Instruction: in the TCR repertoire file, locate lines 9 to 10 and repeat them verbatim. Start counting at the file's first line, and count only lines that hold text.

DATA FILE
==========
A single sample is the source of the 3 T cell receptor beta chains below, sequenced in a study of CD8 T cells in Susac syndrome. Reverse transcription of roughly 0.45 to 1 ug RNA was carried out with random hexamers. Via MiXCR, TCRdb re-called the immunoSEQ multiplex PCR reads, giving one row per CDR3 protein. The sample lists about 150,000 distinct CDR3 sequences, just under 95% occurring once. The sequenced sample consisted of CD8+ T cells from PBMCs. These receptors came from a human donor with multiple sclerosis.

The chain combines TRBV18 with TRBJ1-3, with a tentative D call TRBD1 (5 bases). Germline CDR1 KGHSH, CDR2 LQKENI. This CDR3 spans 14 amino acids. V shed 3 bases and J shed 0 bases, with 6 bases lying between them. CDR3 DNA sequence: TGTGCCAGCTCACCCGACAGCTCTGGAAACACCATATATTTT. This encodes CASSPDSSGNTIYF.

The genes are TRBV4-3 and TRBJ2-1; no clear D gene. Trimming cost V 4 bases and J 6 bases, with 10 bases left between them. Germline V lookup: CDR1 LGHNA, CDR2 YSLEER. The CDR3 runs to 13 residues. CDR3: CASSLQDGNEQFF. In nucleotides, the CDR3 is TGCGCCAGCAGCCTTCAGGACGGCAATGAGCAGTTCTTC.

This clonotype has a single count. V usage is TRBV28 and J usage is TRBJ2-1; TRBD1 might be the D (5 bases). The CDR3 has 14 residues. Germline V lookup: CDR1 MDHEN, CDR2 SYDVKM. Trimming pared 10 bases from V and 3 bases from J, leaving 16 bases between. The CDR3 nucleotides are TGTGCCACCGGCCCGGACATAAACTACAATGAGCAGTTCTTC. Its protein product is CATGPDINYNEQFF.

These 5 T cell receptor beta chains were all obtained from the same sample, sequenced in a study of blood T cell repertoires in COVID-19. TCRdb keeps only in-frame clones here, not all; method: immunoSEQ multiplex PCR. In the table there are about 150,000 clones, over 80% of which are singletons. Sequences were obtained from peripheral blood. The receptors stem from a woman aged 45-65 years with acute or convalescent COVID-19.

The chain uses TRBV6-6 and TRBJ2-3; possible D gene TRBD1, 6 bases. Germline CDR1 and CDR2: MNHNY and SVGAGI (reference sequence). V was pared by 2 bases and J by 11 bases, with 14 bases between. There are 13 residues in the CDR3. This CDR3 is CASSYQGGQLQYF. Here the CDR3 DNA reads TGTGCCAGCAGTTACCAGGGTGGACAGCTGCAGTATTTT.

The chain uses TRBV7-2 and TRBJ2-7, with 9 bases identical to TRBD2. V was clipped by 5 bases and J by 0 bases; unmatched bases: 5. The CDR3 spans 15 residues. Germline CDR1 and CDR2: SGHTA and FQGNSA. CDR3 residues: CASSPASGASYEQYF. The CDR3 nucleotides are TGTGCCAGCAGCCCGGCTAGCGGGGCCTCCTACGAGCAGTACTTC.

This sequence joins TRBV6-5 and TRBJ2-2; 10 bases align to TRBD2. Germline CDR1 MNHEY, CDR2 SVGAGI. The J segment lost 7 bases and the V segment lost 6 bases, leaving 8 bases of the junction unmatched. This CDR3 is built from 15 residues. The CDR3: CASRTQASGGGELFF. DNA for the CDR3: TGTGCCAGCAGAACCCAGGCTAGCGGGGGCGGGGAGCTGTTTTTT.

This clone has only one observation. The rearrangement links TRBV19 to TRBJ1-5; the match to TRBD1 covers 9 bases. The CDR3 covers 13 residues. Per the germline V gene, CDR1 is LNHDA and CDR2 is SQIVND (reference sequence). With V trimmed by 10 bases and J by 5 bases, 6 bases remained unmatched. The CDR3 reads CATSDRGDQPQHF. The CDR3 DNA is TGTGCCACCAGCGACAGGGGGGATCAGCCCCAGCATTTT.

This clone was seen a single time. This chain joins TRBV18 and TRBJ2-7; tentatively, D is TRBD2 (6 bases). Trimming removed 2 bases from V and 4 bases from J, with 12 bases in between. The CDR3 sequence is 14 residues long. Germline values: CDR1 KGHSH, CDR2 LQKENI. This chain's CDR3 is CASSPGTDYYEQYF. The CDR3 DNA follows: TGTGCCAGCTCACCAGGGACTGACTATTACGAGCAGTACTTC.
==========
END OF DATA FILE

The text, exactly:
This clone has only one observation. The rearrangement links TRBV19 to TRBJ1-5; the match to TRBD1 covers 9 bases. The CDR3 covers 13 residues. Per the germline V gene, CDR1 is LNHDA and CDR2 is SQIVND (reference sequence). With V trimmed by 10 bases and J by 5 bases, 6 bases remained unmatched. The CDR3 reads CATSDRGDQPQHF. The CDR3 DNA is TGTGCCACCAGCGACAGGGGGGATCAGCCCCAGCATTTT.

This clone was seen a single time. This chain joins TRBV18 and TRBJ2-7; tentatively, D is TRBD2 (6 bases). Trimming removed 2 bases from V and 4 bases from J, with 12 bases in between. The CDR3 sequence is 14 residues long. Germline values: CDR1 KGHSH, CDR2 LQKENI. This chain's CDR3 is CASSPGTDYYEQYF. The CDR3 DNA follows: TGTGCCAGCTCACCAGGGACTGACTATTACGAGCAGTACTTC.